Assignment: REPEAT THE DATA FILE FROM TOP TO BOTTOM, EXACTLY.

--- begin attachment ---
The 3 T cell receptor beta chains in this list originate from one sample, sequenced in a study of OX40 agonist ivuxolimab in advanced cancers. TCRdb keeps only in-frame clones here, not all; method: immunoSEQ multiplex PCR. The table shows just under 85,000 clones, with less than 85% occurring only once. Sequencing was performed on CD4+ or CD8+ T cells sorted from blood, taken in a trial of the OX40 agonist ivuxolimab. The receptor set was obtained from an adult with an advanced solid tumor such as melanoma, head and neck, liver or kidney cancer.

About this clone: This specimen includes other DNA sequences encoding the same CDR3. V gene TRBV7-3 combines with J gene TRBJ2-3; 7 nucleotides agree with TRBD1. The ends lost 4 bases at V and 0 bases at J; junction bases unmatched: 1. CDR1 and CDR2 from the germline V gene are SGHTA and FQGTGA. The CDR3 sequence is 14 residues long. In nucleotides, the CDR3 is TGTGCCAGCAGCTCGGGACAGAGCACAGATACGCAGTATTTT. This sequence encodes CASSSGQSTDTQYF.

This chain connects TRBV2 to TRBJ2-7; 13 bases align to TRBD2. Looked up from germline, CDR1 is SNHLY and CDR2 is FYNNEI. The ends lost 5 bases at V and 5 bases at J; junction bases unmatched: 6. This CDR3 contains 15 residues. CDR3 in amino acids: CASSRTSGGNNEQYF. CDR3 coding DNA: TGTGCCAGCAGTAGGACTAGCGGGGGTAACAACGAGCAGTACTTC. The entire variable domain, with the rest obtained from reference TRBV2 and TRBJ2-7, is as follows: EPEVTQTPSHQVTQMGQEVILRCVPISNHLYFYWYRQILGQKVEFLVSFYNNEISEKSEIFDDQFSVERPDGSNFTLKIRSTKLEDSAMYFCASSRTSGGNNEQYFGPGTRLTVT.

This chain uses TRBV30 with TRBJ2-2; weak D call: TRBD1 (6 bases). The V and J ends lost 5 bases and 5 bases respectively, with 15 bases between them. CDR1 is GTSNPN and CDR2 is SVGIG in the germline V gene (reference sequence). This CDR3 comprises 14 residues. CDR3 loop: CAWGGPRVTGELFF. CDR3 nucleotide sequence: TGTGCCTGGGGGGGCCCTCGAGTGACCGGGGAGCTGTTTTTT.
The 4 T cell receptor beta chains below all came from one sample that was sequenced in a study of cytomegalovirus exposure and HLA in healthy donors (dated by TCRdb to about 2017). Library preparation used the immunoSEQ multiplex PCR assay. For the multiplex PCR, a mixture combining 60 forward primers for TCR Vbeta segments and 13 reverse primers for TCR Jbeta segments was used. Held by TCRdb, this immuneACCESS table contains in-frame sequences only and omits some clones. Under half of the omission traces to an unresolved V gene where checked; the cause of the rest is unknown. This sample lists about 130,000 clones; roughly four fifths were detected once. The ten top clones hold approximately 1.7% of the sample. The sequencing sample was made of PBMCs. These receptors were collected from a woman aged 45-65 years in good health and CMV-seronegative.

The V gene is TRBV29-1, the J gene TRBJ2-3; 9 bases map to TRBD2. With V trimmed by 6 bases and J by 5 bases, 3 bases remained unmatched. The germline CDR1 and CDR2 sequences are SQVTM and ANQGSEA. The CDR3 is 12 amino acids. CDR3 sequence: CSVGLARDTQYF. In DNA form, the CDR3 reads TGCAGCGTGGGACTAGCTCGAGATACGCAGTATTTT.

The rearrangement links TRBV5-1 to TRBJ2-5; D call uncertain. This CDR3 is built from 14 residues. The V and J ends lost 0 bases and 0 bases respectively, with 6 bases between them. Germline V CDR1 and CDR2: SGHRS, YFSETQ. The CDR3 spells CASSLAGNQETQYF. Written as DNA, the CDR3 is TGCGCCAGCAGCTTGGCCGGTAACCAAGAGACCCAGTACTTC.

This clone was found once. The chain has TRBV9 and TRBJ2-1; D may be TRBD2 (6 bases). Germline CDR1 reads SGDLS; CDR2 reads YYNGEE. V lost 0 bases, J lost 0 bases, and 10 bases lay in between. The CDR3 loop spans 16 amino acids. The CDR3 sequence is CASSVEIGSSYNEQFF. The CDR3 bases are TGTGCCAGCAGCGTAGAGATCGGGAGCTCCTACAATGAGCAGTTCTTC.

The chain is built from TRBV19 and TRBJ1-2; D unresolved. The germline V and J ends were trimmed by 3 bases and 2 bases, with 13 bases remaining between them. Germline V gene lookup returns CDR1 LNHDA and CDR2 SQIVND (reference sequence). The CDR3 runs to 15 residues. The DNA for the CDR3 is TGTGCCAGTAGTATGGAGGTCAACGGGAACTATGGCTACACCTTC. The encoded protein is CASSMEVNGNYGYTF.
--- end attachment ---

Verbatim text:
The 3 T cell receptor beta chains in this list originate from one sample, sequenced in a study of OX40 agonist ivuxolimab in advanced cancers. TCRdb keeps only in-frame clones here, not all; method: immunoSEQ multiplex PCR. The table shows just under 85,000 clones, with less than 85% occurring only once. Sequencing was performed on CD4+ or CD8+ T cells sorted from blood, taken in a trial of the OX40 agonist ivuxolimab. The receptor set was obtained from an adult with an advanced solid tumor such as melanoma, head and neck, liver or kidney cancer.

About this clone: This specimen includes other DNA sequences encoding the same CDR3. V gene TRBV7-3 combines with J gene TRBJ2-3; 7 nucleotides agree with TRBD1. The ends lost 4 bases at V and 0 bases at J; junction bases unmatched: 1. CDR1 and CDR2 from the germline V gene are SGHTA and FQGTGA. The CDR3 sequence is 14 residues long. In nucleotides, the CDR3 is TGTGCCAGCAGCTCGGGACAGAGCACAGATACGCAGTATTTT. This sequence encodes CASSSGQSTDTQYF.

This chain connects TRBV2 to TRBJ2-7; 13 bases align to TRBD2. Looked up from germline, CDR1 is SNHLY and CDR2 is FYNNEI. The ends lost 5 bases at V and 5 bases at J; junction bases unmatched: 6. This CDR3 contains 15 residues. CDR3 in amino acids: CASSRTSGGNNEQYF. CDR3 coding DNA: TGTGCCAGCAGTAGGACTAGCGGGGGTAACAACGAGCAGTACTTC. The entire variable domain, with the rest obtained from reference TRBV2 and TRBJ2-7, is as follows: EPEVTQTPSHQVTQMGQEVILRCVPISNHLYFYWYRQILGQKVEFLVSFYNNEISEKSEIFDDQFSVERPDGSNFTLKIRSTKLEDSAMYFCASSRTSGGNNEQYFGPGTRLTVT.

This chain uses TRBV30 with TRBJ2-2; weak D call: TRBD1 (6 bases). The V and J ends lost 5 bases and 5 bases respectively, with 15 bases between them. CDR1 is GTSNPN and CDR2 is SVGIG in the germline V gene (reference sequence). This CDR3 comprises 14 residues. CDR3 loop: CAWGGPRVTGELFF. CDR3 nucleotide sequence: TGTGCCTGGGGGGGCCCTCGAGTGACCGGGGAGCTGTTTTTT.
The 4 T cell receptor beta chains below all came from one sample that was sequenced in a study of cytomegalovirus exposure and HLA in healthy donors (dated by TCRdb to about 2017). Library preparation used the immunoSEQ multiplex PCR assay. For the multiplex PCR, a mixture combining 60 forward primers for TCR Vbeta segments and 13 reverse primers for TCR Jbeta segments was used. Held by TCRdb, this immuneACCESS table contains in-frame sequences only and omits some clones. Under half of the omission traces to an unresolved V gene where checked; the cause of the rest is unknown. This sample lists about 130,000 clones; roughly four fifths were detected once. The ten top clones hold approximately 1.7% of the sample. The sequencing sample was made of PBMCs. These receptors were collected from a woman aged 45-65 years in good health and CMV-seronegative.

The V gene is TRBV29-1, the J gene TRBJ2-3; 9 bases map to TRBD2. With V trimmed by 6 bases and J by 5 bases, 3 bases remained unmatched. The germline CDR1 and CDR2 sequences are SQVTM and ANQGSEA. The CDR3 is 12 amino acids. CDR3 sequence: CSVGLARDTQYF. In DNA form, the CDR3 reads TGCAGCGTGGGACTAGCTCGAGATACGCAGTATTTT.

The rearrangement links TRBV5-1 to TRBJ2-5; D call uncertain. This CDR3 is built from 14 residues. The V and J ends lost 0 bases and 0 bases respectively, with 6 bases between them. Germline V CDR1 and CDR2: SGHRS, YFSETQ. The CDR3 spells CASSLAGNQETQYF. Written as DNA, the CDR3 is TGCGCCAGCAGCTTGGCCGGTAACCAAGAGACCCAGTACTTC.

This clone was found once. The chain has TRBV9 and TRBJ2-1; D may be TRBD2 (6 bases). Germline CDR1 reads SGDLS; CDR2 reads YYNGEE. V lost 0 bases, J lost 0 bases, and 10 bases lay in between. The CDR3 loop spans 16 amino acids. The CDR3 sequence is CASSVEIGSSYNEQFF. The CDR3 bases are TGTGCCAGCAGCGTAGAGATCGGGAGCTCCTACAATGAGCAGTTCTTC.

The chain is built from TRBV19 and TRBJ1-2; D unresolved. The germline V and J ends were trimmed by 3 bases and 2 bases, with 13 bases remaining between them. Germline V gene lookup returns CDR1 LNHDA and CDR2 SQIVND (reference sequence). The CDR3 runs to 15 residues. The DNA for the CDR3 is TGTGCCAGTAGTATGGAGGTCAACGGGAACTATGGCTACACCTTC. The encoded protein is CASSMEVNGNYGYTF.